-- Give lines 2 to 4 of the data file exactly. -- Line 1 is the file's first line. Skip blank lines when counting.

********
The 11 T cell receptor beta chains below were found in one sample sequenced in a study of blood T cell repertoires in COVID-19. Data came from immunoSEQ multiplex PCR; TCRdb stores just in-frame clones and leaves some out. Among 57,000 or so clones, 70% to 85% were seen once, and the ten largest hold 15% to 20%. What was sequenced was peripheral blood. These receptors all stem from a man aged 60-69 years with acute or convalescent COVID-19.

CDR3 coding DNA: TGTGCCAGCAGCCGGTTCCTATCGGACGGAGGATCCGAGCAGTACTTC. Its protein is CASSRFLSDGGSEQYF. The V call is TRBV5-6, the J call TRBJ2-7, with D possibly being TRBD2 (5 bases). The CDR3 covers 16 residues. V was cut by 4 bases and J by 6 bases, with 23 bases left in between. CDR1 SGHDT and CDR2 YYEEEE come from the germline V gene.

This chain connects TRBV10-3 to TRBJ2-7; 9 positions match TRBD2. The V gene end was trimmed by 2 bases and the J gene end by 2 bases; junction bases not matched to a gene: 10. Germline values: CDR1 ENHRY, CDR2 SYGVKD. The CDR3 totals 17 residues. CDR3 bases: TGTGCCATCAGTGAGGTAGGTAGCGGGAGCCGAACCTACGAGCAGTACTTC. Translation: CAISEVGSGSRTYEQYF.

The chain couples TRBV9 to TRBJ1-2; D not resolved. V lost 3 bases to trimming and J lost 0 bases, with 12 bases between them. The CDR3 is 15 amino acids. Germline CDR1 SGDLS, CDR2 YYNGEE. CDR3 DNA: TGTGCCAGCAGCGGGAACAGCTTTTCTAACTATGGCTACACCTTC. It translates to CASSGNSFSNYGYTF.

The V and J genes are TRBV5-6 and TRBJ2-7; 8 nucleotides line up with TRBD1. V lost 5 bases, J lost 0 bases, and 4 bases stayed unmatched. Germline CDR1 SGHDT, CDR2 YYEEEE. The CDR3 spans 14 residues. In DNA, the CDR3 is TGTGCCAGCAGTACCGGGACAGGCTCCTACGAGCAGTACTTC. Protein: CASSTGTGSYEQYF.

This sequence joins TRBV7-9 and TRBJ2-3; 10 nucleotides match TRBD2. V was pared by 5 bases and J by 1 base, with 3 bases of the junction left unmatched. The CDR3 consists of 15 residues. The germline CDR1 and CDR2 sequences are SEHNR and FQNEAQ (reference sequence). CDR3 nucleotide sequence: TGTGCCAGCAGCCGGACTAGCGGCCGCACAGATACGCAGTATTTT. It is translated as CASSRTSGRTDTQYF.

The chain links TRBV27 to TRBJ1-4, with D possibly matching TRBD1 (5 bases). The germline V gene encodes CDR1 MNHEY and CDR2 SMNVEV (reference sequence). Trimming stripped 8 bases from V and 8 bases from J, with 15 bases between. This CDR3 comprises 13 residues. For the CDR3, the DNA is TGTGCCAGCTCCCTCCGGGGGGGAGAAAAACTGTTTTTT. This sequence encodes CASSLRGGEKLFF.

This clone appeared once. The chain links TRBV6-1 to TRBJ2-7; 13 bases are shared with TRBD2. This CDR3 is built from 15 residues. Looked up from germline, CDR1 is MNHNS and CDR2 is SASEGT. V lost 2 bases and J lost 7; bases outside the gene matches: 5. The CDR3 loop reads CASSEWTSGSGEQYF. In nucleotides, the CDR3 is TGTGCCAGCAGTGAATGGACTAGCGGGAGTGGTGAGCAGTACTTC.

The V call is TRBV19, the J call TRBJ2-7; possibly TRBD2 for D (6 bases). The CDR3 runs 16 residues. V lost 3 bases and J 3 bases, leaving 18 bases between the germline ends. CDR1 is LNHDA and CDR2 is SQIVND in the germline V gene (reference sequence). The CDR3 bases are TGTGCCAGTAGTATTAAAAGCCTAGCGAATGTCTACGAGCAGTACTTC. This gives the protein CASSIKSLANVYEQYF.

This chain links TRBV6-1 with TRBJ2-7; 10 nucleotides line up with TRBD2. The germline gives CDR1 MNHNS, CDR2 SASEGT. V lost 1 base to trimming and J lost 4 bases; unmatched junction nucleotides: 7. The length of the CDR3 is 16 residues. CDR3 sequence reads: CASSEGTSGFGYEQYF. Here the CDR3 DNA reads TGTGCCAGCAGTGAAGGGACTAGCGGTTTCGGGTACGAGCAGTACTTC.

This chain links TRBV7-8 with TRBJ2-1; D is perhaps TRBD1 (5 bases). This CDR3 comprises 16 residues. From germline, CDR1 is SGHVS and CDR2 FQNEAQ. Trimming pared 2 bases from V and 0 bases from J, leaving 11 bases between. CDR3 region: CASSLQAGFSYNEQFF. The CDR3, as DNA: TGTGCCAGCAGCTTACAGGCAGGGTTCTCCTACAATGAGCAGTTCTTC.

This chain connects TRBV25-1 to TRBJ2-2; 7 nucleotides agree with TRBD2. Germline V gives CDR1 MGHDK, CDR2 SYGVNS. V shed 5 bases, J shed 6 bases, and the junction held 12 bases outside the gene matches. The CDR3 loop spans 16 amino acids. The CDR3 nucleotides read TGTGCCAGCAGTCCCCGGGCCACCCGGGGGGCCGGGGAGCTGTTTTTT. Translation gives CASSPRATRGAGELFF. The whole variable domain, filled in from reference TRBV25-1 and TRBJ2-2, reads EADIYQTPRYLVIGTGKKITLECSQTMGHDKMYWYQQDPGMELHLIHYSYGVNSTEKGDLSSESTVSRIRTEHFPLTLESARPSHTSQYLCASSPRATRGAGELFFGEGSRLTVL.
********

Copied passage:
CDR3 coding DNA: TGTGCCAGCAGCCGGTTCCTATCGGACGGAGGATCCGAGCAGTACTTC. Its protein is CASSRFLSDGGSEQYF. The V call is TRBV5-6, the J call TRBJ2-7, with D possibly being TRBD2 (5 bases). The CDR3 covers 16 residues. V was cut by 4 bases and J by 6 bases, with 23 bases left in between. CDR1 SGHDT and CDR2 YYEEEE come from the germline V gene.

This chain connects TRBV10-3 to TRBJ2-7; 9 positions match TRBD2. The V gene end was trimmed by 2 bases and the J gene end by 2 bases; junction bases not matched to a gene: 10. Germline values: CDR1 ENHRY, CDR2 SYGVKD. The CDR3 totals 17 residues. CDR3 bases: TGTGCCATCAGTGAGGTAGGTAGCGGGAGCCGAACCTACGAGCAGTACTTC. Translation: CAISEVGSGSRTYEQYF.

The chain couples TRBV9 to TRBJ1-2; D not resolved. V lost 3 bases to trimming and J lost 0 bases, with 12 bases between them. The CDR3 is 15 amino acids. Germline CDR1 SGDLS, CDR2 YYNGEE. CDR3 DNA: TGTGCCAGCAGCGGGAACAGCTTTTCTAACTATGGCTACACCTTC. It translates to CASSGNSFSNYGYTF.